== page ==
Co-op Energy has moved to acquire Flow Energy for a headline £9.25 million.

If it goes ahead, the deal will represent a major mid-market merger in the UK’s domestic energy retail market, combining Flow’s customer base of around 130,000 with Co-op’s base of around 320,000.

Co-op’s offer to Flow Energy will be subject to scrutiny at the latter’s company meeting next month. If accepted, it would include the sale of Flow’s entire share capital in its retail business.

Commenting on the acquisition move, Co-op Energy chief executive David Bird said: “Our proposal to acquire Flow Energy Limited will continue to build our movement by welcoming a large number of new customers into what is already the largest member-owned supplier in the UK energy market.”

He added that boosting Co-op’s customer numbers with Flow’s would allow the business to “extend our co-operative values to a larger audience and further strengthen our ability to support renewable, community-owned energy generation in the UK”.

The future of Flow Energy has been the subject of market speculation for some time.

In 2017 the supplier indicated it was considering disposal of it’s retail unit in order to focus more heavily on the development of its smart boiler business in Europe.

Subsequently however, Flow Group – Flow Energy’s parent company – reversed this decision, after a US-based investor offered to provide funding to help turn the business into a “viable challenger” to the major UK energy retailers.

In a recent stock exchange statement Flow Group confirmed that while significant progress had been made since the May 2017 investment announcement “the headwinds facing challenger suppliers” in the UK “have continued to strengthen”.

In particular, the statement indicated the prospect of widespread price regulation in the market, and the significant number of new entrants pursuing aggressive pricing strategies, have created business challenges.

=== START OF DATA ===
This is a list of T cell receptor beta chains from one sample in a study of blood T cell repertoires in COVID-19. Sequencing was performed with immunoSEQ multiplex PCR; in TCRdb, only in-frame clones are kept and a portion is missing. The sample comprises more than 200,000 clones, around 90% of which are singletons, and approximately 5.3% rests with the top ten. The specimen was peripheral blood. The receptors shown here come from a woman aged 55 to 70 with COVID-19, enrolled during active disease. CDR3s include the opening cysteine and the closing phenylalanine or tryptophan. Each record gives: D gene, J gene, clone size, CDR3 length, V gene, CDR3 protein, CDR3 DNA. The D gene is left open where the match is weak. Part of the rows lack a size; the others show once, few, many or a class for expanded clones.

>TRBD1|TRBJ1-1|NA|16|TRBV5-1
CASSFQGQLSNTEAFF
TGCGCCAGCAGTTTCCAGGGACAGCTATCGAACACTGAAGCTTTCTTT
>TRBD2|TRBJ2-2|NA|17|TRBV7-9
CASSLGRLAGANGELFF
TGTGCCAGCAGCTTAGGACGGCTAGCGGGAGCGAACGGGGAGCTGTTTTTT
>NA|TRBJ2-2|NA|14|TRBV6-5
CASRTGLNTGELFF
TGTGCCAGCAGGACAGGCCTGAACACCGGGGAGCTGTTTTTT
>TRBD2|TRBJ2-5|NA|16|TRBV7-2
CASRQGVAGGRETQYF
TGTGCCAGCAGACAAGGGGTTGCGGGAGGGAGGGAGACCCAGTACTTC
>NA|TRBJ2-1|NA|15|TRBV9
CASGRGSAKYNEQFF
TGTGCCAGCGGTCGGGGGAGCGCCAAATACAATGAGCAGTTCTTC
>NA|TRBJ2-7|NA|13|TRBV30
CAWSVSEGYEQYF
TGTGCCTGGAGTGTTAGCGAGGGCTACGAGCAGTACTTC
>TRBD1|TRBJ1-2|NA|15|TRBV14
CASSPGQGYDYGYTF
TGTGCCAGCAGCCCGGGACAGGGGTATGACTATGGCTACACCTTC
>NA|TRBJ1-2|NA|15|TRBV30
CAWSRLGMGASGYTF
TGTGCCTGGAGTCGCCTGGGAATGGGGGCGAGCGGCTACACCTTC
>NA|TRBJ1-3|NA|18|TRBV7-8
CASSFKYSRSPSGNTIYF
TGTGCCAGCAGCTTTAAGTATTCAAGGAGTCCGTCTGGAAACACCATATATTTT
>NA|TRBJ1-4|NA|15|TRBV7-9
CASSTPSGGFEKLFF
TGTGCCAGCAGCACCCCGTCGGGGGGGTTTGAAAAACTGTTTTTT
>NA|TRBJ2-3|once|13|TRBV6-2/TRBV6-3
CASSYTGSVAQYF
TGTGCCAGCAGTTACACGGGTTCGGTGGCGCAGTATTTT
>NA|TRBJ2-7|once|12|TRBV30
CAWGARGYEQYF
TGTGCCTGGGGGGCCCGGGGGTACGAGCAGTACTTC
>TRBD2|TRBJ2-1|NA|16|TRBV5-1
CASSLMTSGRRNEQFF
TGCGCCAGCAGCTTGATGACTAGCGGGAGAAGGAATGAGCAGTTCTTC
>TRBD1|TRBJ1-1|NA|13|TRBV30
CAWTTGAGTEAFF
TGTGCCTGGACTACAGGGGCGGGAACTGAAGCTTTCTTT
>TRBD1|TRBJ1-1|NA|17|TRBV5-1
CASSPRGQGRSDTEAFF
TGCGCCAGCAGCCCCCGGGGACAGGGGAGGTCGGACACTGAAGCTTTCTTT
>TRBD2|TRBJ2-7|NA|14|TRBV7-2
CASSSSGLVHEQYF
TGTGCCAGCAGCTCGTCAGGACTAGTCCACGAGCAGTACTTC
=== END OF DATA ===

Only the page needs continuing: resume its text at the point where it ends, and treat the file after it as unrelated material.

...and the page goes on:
It said the likelihood that large suppliers will respond to the proposed default tariff cap by lowering their standard variable tariffs means an “erosion of the differential between the prices challenger suppliers are able to offer and the tariffs being offered by the big six,” should be expected.

Furthermore, following the recent cold spell, Flow Energy – placed in the top two customer service rankings by Which? in January – was said to be funding increased consumer energy consumption costs in the short term using working capital.

Co-op Energy should be well prepared for the challenge of serving a sudden influx of new customers if it’s offer to Flow is accepted.

In 2016 the supplier took on 160,000 customer from GB Energy Supplier when the small retailer went bust. In December 2017, Co-op won Utility Week’s Customer Care Award for its handling of this situation.

The sale of Flow Energy to Co-op Energy will be conditional on a revised supply agreement between the latter and Shell.

 

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